To be overly cliche: you have to crawl before you walk, and walk before you run. I’m not sure it could be said that I’m walking in the SharePoint world yet, but I have made some steps forward. Last time I was able to get a simple wiki up and running. This was crawling, as you can get a very simple page running in SharePoint in a couple of clicks. For this post, I started by watching a little bit of the next SharePoint episode on dnrTV and found it did not go in the direction that I wanted. I wanted to go further with my wiki, and they talked about content types that SharePoint could catalog.
I do need to make a clarification from my last post. In the second dnrTV SharePoint episode Sahil briefly spoke about web applications and web sites in SharePoint. Web apps are hosted by SharePoint on a specific port on your server, and they are connected to the content database that SharePoint sets up. Within each web app is a site collection. Site collections are, as the name suggests, a collection of web pages. These pages are stored in a tree structure. You can create a site collection without creating a web applicatoin, but you do have to attach it to a pre-existing web application. It is the sites in the site collection that the visitors to your page are served, and the app is place that these pages are served from.
My real purpose for this post was to get an operational wiki. The first thing that I wanted was to get some pages that could resemble something useful to us. Next I played with permissions and tried to figure out what they were all about. Then I played a little bit with the site’s look and feel. Going on the design philosophy that I should do as much as I can in the browser first, I stuck to the browser for all this.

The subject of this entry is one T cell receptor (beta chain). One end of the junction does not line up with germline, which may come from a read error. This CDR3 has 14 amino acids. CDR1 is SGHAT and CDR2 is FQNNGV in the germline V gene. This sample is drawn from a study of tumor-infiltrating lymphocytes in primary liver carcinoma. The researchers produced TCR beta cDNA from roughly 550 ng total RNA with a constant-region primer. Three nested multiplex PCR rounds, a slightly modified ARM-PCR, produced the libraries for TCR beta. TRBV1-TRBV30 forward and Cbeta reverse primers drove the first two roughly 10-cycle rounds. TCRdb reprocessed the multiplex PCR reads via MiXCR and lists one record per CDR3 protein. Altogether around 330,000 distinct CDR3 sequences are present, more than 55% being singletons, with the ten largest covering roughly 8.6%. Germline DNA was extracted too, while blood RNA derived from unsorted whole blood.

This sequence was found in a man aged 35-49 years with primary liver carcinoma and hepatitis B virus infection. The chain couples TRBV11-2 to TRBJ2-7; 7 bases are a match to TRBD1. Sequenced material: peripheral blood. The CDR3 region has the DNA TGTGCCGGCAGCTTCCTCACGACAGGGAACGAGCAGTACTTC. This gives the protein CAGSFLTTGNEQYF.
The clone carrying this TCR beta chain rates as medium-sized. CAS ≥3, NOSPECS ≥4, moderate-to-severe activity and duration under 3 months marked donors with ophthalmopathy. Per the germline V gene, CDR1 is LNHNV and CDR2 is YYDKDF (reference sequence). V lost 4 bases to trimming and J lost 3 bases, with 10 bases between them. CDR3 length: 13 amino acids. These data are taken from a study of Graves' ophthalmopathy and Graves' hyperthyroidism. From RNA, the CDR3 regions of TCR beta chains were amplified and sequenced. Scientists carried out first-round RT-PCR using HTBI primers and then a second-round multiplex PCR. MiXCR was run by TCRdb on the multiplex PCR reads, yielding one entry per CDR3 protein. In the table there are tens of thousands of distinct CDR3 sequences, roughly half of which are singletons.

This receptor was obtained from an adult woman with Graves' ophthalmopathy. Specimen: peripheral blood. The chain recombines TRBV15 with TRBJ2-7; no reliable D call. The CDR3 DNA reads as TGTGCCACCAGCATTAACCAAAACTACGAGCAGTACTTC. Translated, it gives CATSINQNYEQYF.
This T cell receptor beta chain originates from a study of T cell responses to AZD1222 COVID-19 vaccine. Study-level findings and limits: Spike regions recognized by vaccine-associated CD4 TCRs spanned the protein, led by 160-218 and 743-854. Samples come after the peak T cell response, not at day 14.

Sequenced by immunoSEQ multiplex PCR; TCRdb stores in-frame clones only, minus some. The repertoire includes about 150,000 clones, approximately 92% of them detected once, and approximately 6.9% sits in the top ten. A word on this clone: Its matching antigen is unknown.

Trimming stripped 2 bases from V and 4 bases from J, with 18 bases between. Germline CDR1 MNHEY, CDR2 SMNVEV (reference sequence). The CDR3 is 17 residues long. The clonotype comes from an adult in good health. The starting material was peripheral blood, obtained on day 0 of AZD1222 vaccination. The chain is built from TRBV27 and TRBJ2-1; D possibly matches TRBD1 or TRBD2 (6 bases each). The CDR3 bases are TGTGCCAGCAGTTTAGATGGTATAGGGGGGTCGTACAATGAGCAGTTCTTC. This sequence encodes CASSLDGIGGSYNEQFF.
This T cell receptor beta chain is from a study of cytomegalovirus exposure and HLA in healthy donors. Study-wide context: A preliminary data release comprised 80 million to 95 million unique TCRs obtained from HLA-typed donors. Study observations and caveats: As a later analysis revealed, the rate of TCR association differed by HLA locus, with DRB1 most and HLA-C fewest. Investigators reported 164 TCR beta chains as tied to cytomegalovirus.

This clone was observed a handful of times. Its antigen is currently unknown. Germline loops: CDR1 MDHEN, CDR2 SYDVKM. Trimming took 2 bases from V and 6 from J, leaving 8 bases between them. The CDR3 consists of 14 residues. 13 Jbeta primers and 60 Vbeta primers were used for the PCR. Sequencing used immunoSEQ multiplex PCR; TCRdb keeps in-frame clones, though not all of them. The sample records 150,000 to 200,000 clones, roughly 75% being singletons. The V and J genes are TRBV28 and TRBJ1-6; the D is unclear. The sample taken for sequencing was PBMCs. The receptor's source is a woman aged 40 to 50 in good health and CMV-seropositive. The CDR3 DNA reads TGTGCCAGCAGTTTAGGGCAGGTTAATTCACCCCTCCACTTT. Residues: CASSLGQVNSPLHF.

Making wiki pages works exactly how you would expect. When you edit a page you are given an area to edit the content of the page. [[page name|link name]] is used to specify links to other wiki pages. When you click one of these it will take you to the page, and if it doesn’t exist it brings you to the editor for the page. Basically, it was really easy to get some content into my wiki. It is also very easy to put something on the quick launch. In Site Settings, go to Quick Launch and click Add. Paste the url of the page in, and voila! you have a new link. Deleting is a bit hidden though. To delete (and keep this in mind for other things throughout SharePoint) you have to click the edit icon next to the link. On this page there is a delete button.
Now I need people to be able to see my content. SharePoint permissions are pretty easy to understand. You can assign permissions to people who have accounts on a domain that the server can access. Permissions are set in Site Settings->People and Groups, and the interface is pretty straight forward. You put people in groups, and give groups certain rights. SharePoint has already set up some default groups for you, so if they are good enough you can just add people to these groups. The problem I faced here was that I had no way to give anonymous users access. I wanted people to be able to view the site without authenticating. The answer came from a quick Google search: I found this. The first set of bullet points seemed unfinished, but the second and third sets gave me the instructions I needed. After following these instructions I was able to access my wiki without authenticating! I found that this doesn’t affect search results though, by default you have to be authenticated to access the search results page. After another quick search I found this. I have yet to implement it, and will write about it once I do. It requires diving into the code, which is not something I wanted to do for this post.
The last thing I did was change the look of the blog. This is quite easy to do in the browser, but the amount of control you have is a bit limited. In Site Settings there is a Look and Feel heading. In here I was able to change the theme (background, font color, etc.), add a picture to the top, change the title, and remove some buttons.
I was going to title this post “Stumbling with SharePoint,” but after writing it I feel like I have a pretty good handle on using the browser to edit my pages.